218 • The Restriction of Being

ridicules every other concept of motion in his Regulae, number XII.112

Just as becoming, in accordance with οὐσία, is determined by thinking (calculating), so is the other opposite to Being, seeming. It is the incorrect. The basis of seeming is the distortion of thought. Seeming becomes mere logical incorrectness, falsehood. Only on this basis can we completely gauge what the opposition of thinking to Being means: thinking extends its dominance [as regards the definitive determination of essence]113 over Being, and at the same time over what is opposed to Being. This dominance goes still farther. For at the moment when logos in the sense of the assertion assumes dominance over Being, when Being is experienced and conceived as οὐσία, Being-present-at-hand, the separation between Being and the ought is also in preparation. The schema of the restrictions of Being then looks like this:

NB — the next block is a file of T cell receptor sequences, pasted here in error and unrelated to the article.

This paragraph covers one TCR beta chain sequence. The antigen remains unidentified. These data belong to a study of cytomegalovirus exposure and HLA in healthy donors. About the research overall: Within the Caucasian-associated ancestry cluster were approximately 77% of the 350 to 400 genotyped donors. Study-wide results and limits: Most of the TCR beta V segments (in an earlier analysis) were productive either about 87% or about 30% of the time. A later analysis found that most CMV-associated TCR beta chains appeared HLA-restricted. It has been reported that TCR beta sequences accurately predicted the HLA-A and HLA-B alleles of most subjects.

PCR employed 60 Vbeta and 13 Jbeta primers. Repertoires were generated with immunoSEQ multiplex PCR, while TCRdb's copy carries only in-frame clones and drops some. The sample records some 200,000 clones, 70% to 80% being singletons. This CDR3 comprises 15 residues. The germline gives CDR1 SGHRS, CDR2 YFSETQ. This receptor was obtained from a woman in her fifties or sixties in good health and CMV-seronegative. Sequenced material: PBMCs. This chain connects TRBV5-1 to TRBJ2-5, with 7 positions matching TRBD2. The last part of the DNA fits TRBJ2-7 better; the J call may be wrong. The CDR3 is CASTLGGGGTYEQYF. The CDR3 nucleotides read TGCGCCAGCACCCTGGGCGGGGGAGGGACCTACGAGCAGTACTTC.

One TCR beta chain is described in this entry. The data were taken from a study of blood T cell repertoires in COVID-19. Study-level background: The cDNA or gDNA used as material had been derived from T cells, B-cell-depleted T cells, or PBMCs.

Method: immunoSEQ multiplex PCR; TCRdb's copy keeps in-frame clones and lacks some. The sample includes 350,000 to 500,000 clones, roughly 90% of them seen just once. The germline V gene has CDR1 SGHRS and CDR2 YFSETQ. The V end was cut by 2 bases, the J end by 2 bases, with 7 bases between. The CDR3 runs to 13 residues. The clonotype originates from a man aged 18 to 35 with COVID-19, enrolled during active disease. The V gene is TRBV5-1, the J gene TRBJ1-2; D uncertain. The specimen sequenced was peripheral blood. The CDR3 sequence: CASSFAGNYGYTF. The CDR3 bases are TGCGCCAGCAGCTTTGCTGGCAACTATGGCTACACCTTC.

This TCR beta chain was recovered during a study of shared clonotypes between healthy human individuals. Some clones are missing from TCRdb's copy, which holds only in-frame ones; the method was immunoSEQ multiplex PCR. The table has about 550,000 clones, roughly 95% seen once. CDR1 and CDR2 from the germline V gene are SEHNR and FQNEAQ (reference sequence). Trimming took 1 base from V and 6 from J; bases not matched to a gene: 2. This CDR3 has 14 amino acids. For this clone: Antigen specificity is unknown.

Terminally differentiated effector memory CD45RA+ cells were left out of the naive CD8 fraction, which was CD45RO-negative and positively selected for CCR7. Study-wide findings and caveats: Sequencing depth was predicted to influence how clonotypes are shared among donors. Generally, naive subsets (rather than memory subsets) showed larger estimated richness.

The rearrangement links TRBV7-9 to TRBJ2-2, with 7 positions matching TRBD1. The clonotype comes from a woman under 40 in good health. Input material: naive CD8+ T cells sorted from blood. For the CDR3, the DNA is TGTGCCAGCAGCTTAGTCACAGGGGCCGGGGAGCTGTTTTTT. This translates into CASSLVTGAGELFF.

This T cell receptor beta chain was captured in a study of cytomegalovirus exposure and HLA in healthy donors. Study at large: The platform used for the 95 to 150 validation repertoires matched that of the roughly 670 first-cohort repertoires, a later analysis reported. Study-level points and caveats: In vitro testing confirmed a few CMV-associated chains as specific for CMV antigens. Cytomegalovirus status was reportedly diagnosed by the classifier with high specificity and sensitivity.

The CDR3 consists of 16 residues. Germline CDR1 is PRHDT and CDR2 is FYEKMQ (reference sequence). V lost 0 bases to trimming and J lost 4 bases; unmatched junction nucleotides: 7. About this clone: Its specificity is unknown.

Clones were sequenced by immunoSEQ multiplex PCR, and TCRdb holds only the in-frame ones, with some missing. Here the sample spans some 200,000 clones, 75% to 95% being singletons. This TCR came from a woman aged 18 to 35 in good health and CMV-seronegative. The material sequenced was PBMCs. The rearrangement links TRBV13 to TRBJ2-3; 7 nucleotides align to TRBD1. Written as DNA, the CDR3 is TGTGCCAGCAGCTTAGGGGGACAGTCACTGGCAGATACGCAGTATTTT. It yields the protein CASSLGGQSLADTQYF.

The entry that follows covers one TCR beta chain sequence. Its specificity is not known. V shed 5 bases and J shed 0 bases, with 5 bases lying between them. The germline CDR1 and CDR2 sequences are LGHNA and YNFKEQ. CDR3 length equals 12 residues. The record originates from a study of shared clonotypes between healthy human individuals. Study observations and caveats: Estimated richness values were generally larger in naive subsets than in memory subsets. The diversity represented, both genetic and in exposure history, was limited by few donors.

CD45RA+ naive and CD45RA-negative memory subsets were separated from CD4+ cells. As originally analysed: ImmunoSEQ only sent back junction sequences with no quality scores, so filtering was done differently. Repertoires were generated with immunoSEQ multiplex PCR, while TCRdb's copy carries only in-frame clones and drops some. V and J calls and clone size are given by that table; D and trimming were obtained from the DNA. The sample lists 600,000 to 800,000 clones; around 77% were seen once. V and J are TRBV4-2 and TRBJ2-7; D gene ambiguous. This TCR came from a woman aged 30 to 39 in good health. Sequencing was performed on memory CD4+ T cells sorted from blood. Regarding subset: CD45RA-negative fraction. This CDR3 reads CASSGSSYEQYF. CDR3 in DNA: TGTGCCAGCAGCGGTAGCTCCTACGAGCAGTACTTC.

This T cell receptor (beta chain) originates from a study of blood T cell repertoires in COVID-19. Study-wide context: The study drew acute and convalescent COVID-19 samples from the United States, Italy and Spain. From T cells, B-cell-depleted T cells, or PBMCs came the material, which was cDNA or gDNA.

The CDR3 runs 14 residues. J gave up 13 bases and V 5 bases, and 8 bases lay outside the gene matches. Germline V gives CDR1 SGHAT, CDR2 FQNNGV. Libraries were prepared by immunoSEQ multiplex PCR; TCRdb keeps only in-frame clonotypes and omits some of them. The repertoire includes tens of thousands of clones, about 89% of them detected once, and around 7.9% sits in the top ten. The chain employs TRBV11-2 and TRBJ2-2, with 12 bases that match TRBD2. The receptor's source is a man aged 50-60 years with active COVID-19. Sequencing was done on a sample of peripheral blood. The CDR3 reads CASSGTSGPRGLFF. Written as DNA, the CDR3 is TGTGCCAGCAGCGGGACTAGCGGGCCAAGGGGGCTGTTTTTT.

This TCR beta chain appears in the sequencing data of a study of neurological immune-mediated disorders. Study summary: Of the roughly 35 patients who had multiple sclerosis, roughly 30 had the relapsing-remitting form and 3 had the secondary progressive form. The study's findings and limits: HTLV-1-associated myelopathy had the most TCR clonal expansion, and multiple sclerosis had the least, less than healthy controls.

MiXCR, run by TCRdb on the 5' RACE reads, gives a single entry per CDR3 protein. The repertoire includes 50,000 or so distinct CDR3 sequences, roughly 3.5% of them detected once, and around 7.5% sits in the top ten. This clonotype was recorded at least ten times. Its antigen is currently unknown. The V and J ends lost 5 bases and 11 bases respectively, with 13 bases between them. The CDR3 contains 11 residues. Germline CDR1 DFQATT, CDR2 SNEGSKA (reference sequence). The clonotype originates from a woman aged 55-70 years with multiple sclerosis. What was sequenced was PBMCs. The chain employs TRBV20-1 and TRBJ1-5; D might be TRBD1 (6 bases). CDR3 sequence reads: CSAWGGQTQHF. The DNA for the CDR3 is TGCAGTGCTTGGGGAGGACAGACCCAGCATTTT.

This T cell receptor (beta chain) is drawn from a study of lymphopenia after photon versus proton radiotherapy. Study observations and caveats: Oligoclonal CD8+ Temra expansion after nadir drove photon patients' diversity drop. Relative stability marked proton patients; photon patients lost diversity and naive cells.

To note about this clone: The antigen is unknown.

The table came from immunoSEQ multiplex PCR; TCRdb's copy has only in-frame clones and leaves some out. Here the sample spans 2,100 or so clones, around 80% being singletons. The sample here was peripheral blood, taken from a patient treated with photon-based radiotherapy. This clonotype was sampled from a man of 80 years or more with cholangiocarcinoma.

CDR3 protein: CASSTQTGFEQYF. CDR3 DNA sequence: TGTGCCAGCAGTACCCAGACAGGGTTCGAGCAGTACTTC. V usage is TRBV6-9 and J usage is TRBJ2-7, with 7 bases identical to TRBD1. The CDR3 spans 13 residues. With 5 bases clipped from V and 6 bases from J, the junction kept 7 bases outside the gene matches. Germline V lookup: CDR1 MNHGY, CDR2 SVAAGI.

the ought becoming Being seeming thinking

112. “Again, when people say that motion, something perfectly familiar to everyone, is ‘the actuality of a potential being, in so far as it is potential’ [Aristotle, Physics, III, 1, 201a10], do they not give the impression of uttering magic words which have a hidden meaning beyond the grasp of the human mind? For who can understand these expressions? Who does not know what motion is? Who would deny that these people are finding a difficulty where none exists?” Descartes, Rules for the Direction of the Mind, in The Philosophical Writings of Descartes, trans. John Cottingham et al., vol. 1 (Cambridge: Cambridge University Press, 1984), 49.

113. In parentheses in the 1953 edition.

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